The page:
Amphetamine-group substances and HIV

Lancet. 2010 Aug 7;376(9739):458-74. doi: 10.1016/S0140-6736(10)60753-2.


Amphetamine-group substances are used worldwide and are more prevalent than either cocaine or opioids. We reviewed published reports about amphetamine-group substances and did a meta-analysis of randomised controlled trials of behavioural interventions for their use. Most research was done in developed countries. Many, but not all, studies show an association between amphetamine-group substance use and risk of HIV infection. Much use of amphetamine-group substances is non-injection and is associated with increased HIV risk, particularly in men who have sex with men. The structural, social, interpersonal, and personal factors that link to amphetamine-group substance use and HIV risk are poorly understood. 13 studies, with a cumulative sample size of 1997 individuals, qualified for the meta-analysis. Overall, high-intensity behavioural interventions were moderately effective in reducing use of amphetamine-group substances (effect size 0.28, 95% CI 0.13-0.44). We did not find conclusive evidence that behavioural interventions as a group are more effective than are passive or minium treatment for reduction of amphetamine-group substance use or sexual risk behaviours. The search for effective, scalable, and sustainable interventions for amphetamine-group substance use, including pharmacotherapies, should be supported and encouraged.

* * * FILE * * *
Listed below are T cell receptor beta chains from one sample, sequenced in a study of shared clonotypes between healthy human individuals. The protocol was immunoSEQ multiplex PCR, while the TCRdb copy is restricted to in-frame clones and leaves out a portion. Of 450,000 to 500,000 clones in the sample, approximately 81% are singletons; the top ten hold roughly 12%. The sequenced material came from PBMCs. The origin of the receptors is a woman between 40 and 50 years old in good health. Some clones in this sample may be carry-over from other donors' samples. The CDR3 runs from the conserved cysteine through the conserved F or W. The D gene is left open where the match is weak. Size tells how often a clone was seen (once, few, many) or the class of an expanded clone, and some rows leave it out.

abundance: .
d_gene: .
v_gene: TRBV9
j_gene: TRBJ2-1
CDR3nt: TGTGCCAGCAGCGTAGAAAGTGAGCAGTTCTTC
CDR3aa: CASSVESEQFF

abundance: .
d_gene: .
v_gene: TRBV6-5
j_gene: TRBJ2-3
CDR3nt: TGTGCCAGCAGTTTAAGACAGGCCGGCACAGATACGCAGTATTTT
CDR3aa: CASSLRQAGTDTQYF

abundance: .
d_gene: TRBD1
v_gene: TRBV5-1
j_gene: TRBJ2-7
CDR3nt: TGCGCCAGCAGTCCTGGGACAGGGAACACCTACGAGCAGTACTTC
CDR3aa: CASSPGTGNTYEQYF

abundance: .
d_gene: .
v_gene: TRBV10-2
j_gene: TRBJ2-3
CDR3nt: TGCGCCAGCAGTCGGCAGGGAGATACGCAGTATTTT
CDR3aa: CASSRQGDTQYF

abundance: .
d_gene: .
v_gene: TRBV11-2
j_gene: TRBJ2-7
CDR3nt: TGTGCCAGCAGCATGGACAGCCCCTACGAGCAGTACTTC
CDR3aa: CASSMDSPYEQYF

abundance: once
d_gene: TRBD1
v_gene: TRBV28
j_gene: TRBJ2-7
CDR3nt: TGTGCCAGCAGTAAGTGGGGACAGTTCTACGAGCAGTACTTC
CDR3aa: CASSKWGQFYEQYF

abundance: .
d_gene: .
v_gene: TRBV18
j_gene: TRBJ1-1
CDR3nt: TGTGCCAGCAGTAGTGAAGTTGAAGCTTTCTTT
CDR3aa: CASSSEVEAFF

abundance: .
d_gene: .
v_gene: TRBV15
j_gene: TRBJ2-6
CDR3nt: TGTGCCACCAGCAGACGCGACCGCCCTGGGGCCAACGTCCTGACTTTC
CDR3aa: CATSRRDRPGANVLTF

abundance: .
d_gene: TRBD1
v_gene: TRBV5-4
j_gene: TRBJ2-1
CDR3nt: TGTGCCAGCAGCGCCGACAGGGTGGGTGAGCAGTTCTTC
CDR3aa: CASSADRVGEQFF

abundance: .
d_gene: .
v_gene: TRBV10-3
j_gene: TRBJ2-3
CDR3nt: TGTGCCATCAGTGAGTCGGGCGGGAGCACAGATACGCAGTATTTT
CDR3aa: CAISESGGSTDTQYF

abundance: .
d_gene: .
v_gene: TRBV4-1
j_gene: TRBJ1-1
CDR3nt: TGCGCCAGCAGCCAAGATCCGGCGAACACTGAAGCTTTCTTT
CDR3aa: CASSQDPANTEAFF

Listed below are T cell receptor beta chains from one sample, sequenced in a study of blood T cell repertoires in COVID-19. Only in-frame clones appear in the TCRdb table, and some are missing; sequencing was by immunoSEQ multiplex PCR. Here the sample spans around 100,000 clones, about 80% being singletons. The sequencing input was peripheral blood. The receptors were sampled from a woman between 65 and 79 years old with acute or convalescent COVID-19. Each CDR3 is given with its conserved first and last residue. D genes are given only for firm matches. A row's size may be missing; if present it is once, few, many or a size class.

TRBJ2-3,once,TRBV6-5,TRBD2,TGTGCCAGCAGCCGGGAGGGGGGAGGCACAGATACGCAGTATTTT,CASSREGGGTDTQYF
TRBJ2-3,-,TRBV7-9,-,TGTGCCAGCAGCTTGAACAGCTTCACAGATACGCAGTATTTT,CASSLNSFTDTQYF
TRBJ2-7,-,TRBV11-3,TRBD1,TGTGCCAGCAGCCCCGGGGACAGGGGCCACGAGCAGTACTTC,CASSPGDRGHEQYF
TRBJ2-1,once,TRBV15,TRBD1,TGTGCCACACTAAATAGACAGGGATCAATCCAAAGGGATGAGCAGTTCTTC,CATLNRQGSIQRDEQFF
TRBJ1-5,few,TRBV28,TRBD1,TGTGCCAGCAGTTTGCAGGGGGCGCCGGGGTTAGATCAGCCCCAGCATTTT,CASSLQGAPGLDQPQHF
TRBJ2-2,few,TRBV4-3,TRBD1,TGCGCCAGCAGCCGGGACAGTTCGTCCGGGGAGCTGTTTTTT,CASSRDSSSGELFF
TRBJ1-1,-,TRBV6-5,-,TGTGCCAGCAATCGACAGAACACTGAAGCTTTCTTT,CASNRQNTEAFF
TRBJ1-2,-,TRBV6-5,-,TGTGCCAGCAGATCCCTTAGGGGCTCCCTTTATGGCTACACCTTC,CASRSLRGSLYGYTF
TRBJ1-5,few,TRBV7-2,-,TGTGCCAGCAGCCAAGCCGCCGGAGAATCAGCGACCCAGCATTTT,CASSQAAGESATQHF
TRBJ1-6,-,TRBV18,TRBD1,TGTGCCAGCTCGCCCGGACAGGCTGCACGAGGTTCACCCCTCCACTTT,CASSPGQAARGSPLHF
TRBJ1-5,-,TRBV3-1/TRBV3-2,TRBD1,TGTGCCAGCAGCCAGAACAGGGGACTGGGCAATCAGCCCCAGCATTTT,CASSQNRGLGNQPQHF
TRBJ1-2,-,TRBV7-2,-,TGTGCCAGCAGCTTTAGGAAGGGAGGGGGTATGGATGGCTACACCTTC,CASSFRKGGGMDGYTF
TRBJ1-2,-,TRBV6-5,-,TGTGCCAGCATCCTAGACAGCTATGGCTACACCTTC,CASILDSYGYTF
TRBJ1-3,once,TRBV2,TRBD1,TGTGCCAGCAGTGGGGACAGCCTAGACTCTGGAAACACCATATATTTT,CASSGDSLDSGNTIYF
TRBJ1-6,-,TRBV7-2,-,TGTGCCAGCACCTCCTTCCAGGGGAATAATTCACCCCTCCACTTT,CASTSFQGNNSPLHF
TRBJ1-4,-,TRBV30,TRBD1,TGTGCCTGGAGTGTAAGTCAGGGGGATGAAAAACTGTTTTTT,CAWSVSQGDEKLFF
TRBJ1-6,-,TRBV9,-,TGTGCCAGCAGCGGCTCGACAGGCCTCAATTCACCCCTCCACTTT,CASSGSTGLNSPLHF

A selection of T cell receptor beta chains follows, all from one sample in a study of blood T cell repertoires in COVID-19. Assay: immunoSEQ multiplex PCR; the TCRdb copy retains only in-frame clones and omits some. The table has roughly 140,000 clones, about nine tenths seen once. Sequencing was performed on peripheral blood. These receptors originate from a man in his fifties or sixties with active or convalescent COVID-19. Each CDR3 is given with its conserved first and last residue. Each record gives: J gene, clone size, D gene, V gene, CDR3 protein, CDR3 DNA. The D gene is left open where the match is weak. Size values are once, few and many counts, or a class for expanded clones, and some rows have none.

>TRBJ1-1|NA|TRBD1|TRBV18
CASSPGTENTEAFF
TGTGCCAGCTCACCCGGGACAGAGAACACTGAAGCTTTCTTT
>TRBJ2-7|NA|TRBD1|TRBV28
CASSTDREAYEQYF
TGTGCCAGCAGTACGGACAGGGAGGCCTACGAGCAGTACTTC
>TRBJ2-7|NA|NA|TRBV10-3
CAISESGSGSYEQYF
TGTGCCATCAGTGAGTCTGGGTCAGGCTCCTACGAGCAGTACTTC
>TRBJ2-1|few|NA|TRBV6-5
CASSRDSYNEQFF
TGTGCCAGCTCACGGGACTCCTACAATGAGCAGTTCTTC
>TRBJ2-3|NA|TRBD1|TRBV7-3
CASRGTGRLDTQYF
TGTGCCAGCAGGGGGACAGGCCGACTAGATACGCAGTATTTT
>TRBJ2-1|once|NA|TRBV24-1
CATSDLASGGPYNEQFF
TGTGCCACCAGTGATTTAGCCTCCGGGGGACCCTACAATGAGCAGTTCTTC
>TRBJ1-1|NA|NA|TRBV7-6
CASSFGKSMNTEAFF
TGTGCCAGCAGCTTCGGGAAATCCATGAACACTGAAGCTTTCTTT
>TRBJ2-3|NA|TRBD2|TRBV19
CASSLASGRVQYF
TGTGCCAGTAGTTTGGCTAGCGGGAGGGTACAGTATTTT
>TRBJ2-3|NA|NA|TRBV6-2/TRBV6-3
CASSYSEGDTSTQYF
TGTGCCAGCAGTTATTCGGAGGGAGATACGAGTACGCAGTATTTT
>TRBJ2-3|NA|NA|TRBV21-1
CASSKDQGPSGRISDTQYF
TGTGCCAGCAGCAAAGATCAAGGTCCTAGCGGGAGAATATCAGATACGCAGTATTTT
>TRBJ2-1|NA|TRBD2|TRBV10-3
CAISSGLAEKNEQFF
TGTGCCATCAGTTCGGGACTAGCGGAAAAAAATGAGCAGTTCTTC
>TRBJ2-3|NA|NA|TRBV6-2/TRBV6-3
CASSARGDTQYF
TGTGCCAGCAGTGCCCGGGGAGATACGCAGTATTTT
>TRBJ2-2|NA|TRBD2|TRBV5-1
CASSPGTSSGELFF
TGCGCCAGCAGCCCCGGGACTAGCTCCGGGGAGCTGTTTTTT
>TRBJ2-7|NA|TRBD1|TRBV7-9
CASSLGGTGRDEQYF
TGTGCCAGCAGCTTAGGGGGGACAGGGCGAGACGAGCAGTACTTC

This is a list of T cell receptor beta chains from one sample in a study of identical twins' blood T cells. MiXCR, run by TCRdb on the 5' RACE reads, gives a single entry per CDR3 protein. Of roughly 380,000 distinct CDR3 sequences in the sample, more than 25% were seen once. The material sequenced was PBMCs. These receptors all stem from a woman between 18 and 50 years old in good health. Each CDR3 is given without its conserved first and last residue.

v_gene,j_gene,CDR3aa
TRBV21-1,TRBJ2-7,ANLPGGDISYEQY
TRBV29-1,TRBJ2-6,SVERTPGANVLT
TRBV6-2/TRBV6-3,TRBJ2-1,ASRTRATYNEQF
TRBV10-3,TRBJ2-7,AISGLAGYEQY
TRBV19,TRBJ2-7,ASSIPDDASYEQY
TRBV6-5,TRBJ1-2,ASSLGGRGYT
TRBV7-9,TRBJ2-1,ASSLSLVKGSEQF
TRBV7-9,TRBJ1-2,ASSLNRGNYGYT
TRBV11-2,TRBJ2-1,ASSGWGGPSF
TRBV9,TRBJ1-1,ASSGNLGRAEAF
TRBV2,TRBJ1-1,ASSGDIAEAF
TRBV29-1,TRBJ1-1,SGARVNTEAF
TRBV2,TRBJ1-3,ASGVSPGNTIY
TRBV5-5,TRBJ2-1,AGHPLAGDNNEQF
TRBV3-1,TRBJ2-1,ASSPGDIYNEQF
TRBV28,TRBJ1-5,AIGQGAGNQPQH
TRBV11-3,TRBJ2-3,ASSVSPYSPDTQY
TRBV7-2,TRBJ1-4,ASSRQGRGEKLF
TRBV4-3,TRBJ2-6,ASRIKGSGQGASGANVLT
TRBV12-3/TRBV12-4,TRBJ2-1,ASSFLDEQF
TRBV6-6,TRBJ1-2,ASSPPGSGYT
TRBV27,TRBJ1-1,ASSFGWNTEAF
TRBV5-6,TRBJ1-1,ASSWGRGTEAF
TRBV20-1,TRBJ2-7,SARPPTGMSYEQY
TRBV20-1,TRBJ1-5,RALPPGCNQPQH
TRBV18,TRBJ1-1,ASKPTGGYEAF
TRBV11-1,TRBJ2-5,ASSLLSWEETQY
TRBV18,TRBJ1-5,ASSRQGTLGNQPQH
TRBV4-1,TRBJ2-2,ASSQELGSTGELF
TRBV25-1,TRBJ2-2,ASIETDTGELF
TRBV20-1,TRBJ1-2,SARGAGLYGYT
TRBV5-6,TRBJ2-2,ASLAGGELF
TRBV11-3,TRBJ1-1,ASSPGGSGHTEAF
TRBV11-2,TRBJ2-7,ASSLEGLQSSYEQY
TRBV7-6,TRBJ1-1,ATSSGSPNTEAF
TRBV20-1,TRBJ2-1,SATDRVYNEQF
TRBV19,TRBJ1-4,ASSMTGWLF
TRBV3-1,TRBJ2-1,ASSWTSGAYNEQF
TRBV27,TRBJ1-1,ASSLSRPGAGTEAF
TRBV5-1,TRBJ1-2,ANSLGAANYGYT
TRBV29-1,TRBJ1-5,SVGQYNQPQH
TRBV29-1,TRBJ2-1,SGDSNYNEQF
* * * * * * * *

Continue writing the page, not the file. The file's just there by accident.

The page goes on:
Publication types

  • Meta-Analysis
  • Research Support, N.I.H., Extramural

MeSH terms

  • Amphetamine-Related Disorders / complications*
  • Amphetamine-Related Disorders / epidemiology
  • Amphetamine-Related Disorders / rehabilitation
  • Behavior Therapy
  • HIV Infections / diagnosis
  • HIV Infections / prevention & control
  • HIV Infections / transmission*
  • Humans
  • Needle-Exchange Programs
  • Prevalence
  • Randomized Controlled Trials as Topic
  • Risk-Taking
  • Sexual Behavior
  • Substance Abuse, Intravenous / complications